Friday, May 31, 2013

AAC Builds on the Big East

Thursday, May 30, 2013

The Transfer Epidemic in College Basketball

Tuesday, May 28, 2013

Meet Terrence Samuel

Terrence Samuel is a 6’3” and 175 lbs combo guard from Brooklyn, New York.  He leans more towards the point guard position because his strength is in his unselfishness with the basketball, sometimes to a fault, and his ability to dribble penetrate.  He still needs to work on his handling, strength, and jumper.  His basketball journey began after breaking his ankle playing football.  His mother, who he has a very close relationship with, refused to let him play football again so he luckily decided basketball where he thrived.

His coach of Christ the King, Joe Arbitello, said, “ Terrence is a pure point guard, and you don’t see many of those guys walking around.  He’ll make the pass that leads to the pass, and a lot of point guards have forgotten about that.”

 Kevin Ollie also raves about Samuel's skills, saying, “ Terrance is going to be a solid guard for us.  He’s a big guard, 6’ 3” and 200 pounds and chiseled as a rock.  He makes people around him better.  He’s a great passer with great vision, getting people open shots. And he's got a great smile, great enthusiasm about the game. He's not going to be a guy who comes in here and dazzles you — one and done, he's not that. But kind of like me, he'll just matriculate his way through the system and continue to get better. I think the sky's the limit for the kid, because he works exceptionally hard."

He’s been a huge fan of UConn for a long time and looks up to the great UConn guards that have come out of New York like Taliek Brown and Kemba Walker.  He recently got to meet Shabazz Napier and said, “He shook my hand and said, 'UConn is the greatest school in the world,' but I already knew that," Samuel said. "I've got big shoes to fill. I see myself being kind of like Shabazz Napier, but I've got to improve my jump shot.”

It is hard to tell what type of player Terrence Samuel will become.  He could be the next superstar to come out of the Bronx or he could be a utility player like that of a Craig Austrie, but what is known is that UConn is getting a hard worker that is willing to learn and is likeable.  He has the talent to thrive in Ollie’s system, but he will personally have to set the bar on how far his game will go.  Only time will tell.

Monday, May 20, 2013

The Incredible Mr. Ollie



There was no owners manual for Kevin Ollie to fall back on.  Sure he had the shoulder of Jim Calhoun who was there during practices and on the sidelines at games, but Kevin Ollie, who had no previous coaching experience, had the reins of a major college program that had just won a championship a few years ago.  He had to show not only an athletic director that he could do the job, but the rest of the state that had grown up with the security blanket of Jim Calhoun.  To top it all off, he had to do it with a team with an unproven star point guard, a scoring guard that had signs of ability but had never put it all together, a wing player that was a total mystery, and a makeshift front court of second stringers and underachievers.  What he did with this team was nothing short of miraculous.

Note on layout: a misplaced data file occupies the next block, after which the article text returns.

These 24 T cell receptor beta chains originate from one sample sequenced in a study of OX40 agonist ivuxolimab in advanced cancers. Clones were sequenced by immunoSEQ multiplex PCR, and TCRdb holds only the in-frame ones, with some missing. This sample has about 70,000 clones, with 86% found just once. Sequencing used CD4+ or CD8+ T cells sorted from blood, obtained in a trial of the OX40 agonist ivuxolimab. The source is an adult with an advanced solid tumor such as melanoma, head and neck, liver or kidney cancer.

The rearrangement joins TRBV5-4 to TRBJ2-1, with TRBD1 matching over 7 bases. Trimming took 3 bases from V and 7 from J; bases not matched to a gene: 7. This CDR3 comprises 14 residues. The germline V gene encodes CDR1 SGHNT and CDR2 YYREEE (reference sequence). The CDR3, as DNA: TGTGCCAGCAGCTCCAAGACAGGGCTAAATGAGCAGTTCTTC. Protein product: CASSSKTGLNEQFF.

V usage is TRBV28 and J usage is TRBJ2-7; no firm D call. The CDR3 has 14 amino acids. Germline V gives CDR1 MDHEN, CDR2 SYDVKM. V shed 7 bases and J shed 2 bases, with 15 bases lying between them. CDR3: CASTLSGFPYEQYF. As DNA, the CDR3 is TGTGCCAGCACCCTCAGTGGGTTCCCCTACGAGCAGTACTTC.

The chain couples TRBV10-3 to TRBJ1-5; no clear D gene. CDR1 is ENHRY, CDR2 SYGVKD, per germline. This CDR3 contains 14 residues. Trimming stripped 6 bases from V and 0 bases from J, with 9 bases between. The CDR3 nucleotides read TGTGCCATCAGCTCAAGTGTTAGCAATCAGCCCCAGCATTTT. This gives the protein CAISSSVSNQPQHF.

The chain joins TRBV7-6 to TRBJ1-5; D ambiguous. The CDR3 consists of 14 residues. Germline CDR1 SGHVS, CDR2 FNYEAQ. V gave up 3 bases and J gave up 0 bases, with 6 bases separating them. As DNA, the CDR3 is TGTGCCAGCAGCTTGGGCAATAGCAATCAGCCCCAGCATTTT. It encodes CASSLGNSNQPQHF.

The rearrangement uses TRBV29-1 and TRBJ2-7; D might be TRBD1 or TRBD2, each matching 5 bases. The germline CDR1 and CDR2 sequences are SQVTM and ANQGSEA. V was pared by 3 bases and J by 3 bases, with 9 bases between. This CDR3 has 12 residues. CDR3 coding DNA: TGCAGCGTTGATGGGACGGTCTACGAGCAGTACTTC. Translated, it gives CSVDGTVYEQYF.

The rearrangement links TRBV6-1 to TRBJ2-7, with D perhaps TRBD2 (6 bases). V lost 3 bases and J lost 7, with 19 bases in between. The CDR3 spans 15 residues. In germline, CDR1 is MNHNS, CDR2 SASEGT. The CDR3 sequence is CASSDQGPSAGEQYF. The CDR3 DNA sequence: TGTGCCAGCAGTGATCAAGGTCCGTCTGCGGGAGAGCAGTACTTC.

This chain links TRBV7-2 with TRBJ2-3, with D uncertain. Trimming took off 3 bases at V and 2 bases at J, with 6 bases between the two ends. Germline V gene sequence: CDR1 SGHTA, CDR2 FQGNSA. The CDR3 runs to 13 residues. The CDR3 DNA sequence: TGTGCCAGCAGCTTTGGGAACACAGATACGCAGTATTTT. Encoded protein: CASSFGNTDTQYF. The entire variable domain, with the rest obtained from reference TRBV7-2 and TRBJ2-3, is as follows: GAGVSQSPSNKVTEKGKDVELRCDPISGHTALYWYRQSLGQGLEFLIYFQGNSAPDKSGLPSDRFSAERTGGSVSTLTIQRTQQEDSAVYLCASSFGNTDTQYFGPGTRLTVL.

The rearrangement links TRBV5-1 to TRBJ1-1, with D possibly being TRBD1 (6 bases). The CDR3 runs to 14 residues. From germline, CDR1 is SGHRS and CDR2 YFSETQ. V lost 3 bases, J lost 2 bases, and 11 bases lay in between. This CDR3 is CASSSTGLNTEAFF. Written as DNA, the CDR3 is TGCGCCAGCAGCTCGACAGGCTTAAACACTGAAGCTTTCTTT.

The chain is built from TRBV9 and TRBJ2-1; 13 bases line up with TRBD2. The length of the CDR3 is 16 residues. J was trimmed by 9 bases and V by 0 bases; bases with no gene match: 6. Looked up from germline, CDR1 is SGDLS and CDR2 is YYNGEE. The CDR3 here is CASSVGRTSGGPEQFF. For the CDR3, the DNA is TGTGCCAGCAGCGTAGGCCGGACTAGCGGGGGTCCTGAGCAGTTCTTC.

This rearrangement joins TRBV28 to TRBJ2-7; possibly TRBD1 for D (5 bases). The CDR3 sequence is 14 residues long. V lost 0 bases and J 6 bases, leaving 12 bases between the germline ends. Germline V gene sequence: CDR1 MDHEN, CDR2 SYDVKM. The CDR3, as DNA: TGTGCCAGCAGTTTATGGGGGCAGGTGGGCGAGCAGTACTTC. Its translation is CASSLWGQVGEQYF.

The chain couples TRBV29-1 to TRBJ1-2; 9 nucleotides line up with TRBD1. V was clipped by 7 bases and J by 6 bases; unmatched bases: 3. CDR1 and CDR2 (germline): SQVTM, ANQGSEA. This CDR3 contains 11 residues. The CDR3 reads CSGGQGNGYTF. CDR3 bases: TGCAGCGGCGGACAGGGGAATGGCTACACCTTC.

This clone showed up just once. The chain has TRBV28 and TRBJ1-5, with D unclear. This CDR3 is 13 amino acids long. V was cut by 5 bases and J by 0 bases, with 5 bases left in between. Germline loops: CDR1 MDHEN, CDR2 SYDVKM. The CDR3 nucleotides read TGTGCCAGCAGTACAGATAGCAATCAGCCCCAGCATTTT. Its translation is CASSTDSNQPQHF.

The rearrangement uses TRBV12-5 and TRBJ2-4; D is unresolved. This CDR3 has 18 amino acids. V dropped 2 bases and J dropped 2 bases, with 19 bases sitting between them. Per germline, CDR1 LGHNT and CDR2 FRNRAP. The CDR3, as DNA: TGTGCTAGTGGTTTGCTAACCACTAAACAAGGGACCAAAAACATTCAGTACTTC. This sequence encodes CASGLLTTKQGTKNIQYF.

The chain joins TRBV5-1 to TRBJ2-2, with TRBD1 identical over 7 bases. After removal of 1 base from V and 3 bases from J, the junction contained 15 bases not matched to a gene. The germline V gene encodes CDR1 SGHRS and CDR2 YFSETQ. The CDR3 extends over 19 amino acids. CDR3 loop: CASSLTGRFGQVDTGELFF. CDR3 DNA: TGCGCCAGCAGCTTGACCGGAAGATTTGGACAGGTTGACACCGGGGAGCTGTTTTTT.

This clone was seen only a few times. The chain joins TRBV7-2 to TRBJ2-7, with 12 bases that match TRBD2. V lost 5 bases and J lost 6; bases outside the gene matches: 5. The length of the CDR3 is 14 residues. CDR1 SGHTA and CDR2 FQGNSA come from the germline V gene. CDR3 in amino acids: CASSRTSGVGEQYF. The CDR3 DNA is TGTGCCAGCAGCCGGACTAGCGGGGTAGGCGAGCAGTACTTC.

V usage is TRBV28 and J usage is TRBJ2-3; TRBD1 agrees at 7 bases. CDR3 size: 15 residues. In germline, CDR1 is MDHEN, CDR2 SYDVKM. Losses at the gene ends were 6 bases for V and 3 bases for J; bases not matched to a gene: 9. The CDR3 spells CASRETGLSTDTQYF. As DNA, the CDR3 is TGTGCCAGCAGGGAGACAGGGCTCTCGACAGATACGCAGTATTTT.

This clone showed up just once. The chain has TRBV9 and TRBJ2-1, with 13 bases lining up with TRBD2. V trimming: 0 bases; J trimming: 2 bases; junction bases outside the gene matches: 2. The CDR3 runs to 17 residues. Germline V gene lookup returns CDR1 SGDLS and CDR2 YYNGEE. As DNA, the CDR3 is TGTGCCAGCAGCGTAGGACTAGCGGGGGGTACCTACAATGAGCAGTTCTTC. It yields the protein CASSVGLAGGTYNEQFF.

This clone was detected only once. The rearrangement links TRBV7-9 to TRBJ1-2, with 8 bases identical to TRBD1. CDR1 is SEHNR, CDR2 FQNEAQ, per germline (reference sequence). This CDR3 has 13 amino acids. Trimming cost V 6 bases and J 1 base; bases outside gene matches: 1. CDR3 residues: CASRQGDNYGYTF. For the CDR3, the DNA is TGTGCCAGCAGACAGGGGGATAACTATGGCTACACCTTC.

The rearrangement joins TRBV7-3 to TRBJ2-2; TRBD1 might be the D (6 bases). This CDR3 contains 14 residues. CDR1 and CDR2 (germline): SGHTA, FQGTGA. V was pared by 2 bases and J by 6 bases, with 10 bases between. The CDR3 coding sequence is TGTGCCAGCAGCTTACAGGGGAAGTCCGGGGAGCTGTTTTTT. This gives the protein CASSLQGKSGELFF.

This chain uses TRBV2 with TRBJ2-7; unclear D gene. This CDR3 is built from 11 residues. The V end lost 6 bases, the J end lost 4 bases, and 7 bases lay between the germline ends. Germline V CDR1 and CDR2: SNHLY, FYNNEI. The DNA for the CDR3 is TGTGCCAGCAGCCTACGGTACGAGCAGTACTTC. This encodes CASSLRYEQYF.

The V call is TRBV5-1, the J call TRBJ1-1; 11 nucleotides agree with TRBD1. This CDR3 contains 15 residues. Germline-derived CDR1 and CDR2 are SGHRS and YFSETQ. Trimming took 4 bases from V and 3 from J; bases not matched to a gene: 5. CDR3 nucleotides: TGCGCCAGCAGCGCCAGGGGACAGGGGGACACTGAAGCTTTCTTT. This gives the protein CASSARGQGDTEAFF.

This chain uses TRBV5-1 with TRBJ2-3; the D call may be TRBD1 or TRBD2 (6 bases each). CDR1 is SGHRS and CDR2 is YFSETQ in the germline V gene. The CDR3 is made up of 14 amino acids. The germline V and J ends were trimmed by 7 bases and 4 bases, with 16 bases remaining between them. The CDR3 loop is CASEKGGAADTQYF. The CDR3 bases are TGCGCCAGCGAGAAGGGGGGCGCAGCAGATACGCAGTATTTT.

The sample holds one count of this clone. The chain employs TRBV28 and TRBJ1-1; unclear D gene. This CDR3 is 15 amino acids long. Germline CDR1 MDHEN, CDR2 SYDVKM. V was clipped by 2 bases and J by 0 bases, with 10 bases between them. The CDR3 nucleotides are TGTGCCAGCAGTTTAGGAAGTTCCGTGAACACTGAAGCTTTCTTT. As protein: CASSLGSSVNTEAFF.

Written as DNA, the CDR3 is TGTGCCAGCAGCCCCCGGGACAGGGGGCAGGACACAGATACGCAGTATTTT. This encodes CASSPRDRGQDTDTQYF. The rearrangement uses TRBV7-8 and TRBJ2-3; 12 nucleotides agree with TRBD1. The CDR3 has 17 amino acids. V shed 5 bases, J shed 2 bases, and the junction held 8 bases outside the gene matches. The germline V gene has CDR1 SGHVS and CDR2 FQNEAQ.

Kevin Ollie has all the tools to make a good coach.  He’s gotten plenty of knowledge from the various coaches he played for in the NBA which gives him credibility when dealing with players in practice.  He’s only a few years removed from his professional career and can lace up the sneakers and demonstrate plays hands on.  One of the big questions leading into his first year was how would he be able to handle the day in and day out execution of the program and he has so far passed those tests with flying colors.  The word coming out of the practices is that his kids are working hard and prepared for the games.  His team never looked overwhelmed or lacked effort, but were simply out played in their losses.

There were some noticeable changes of philosophy between Calhoun and Ollie. Calhoun was stringent when it came to having a player sit with two fouls in the first half of ballgames no matter who it was.  There were times last season when Napier had two fouls and with the shifting of momentum late in the first half, Ollie didn’t hesitate to reinsert his star.  Another difference was in Ollie’s use of the zone defense.  Calhoun would only use zone as a last resort.  He felt that the man-to-man defense held more accountability, but Ollie employed it throughout the season though it had limited effectiveness.

The last true test for Ollie was after the season.  Could he lure top recruits to his program?  He answered that with a resounding yes.  Sure Purvis, Brimah, Facey and Samuel aren’t blue chips recruits, but they are foundation builders and are in the mold of what Calhoun has had success with; players with raw talent that want to get better.  And Kevin Ollie has proven over the last season that he can mold players like Nolan and Daniels and make them better players.

Kevin Ollie’s success has yet to be truly determined, but he has shown in his first year that he has all the tools to bring UConn year in and year out success at a high level.  He’s already earned the respect of other coaches in his profession for his character and professionalism and for him to be at his dream job right off the bat, UConn won’t have to fear other teams swooping in to snatch him away like they had to do with Randy Edsall. It is early but it really is a blessing and a lucky break for UConn to be able to land such a young and decorated person in Ollie. It is still early but what had once seemed like murky waters, UConn is now on stable footing with a talented new coach and the NCAA penalties and conference implosion behind them.  They have set themselves up nicely to keep this program on a steady course which is something  no one expected after just one season.

Wednesday, May 15, 2013

Five Keys to a Successful UConn Huskies 2013-2014 Season



1. Rebounding:  It is no surprise that this was UConn’s biggest deficiency last season.  Olander massively underachieved, Wolf had some bright spots and some very low ones, and Nolan showed promise but still has a ton of work still to do.  They will get some much needed size in Brimah but Ollie can not expect the freshman to come out and contribute much right away.  So UConn will have to lean heavily on the wings and guards to help out which was what they had to do last year and that didn’t turn out that well.

2. Outside shooting:  This is going to have to be the strength of this team.  Napier and Calhoun were consistent though streaky from deep for much of the season and will have to shoulder the load again.  The improvement needs to come from Daniels and Boatright though.  When they were knocking down jumpers, UConn usually won games.  With little post presence, UConn will have to rely on knocking down jumpers against the zone and open up driving lanes against man-to-man defenses.